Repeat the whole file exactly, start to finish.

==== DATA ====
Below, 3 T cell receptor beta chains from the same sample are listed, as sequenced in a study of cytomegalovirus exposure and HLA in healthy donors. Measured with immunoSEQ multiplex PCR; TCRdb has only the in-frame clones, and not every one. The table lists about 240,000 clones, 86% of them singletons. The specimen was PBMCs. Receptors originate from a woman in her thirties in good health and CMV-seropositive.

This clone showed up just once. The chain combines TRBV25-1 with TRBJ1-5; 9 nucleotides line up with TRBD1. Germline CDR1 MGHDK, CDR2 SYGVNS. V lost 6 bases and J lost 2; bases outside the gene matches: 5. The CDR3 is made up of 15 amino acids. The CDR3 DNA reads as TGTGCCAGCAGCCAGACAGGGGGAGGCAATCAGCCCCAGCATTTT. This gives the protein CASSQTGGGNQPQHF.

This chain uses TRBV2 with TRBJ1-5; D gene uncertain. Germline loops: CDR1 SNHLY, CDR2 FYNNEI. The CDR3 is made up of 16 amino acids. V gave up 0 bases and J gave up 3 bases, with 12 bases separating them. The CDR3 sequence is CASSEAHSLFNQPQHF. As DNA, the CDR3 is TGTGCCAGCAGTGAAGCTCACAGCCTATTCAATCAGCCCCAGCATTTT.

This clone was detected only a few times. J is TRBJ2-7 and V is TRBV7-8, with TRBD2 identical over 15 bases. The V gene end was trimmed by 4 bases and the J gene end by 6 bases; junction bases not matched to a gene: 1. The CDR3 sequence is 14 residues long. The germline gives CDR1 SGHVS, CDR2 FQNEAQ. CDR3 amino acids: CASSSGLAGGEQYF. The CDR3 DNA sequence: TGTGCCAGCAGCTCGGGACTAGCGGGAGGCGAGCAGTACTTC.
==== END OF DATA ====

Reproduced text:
Below, 3 T cell receptor beta chains from the same sample are listed, as sequenced in a study of cytomegalovirus exposure and HLA in healthy donors. Measured with immunoSEQ multiplex PCR; TCRdb has only the in-frame clones, and not every one. The table lists about 240,000 clones, 86% of them singletons. The specimen was PBMCs. Receptors originate from a woman in her thirties in good health and CMV-seropositive.

This clone showed up just once. The chain combines TRBV25-1 with TRBJ1-5; 9 nucleotides line up with TRBD1. Germline CDR1 MGHDK, CDR2 SYGVNS. V lost 6 bases and J lost 2; bases outside the gene matches: 5. The CDR3 is made up of 15 amino acids. The CDR3 DNA reads as TGTGCCAGCAGCCAGACAGGGGGAGGCAATCAGCCCCAGCATTTT. This gives the protein CASSQTGGGNQPQHF.

This chain uses TRBV2 with TRBJ1-5; D gene uncertain. Germline loops: CDR1 SNHLY, CDR2 FYNNEI. The CDR3 is made up of 16 amino acids. V gave up 0 bases and J gave up 3 bases, with 12 bases separating them. The CDR3 sequence is CASSEAHSLFNQPQHF. As DNA, the CDR3 is TGTGCCAGCAGTGAAGCTCACAGCCTATTCAATCAGCCCCAGCATTTT.

This clone was detected only a few times. J is TRBJ2-7 and V is TRBV7-8, with TRBD2 identical over 15 bases. The V gene end was trimmed by 4 bases and the J gene end by 6 bases; junction bases not matched to a gene: 1. The CDR3 sequence is 14 residues long. The germline gives CDR1 SGHVS, CDR2 FQNEAQ. CDR3 amino acids: CASSSGLAGGEQYF. The CDR3 DNA sequence: TGTGCCAGCAGCTCGGGACTAGCGGGAGGCGAGCAGTACTTC.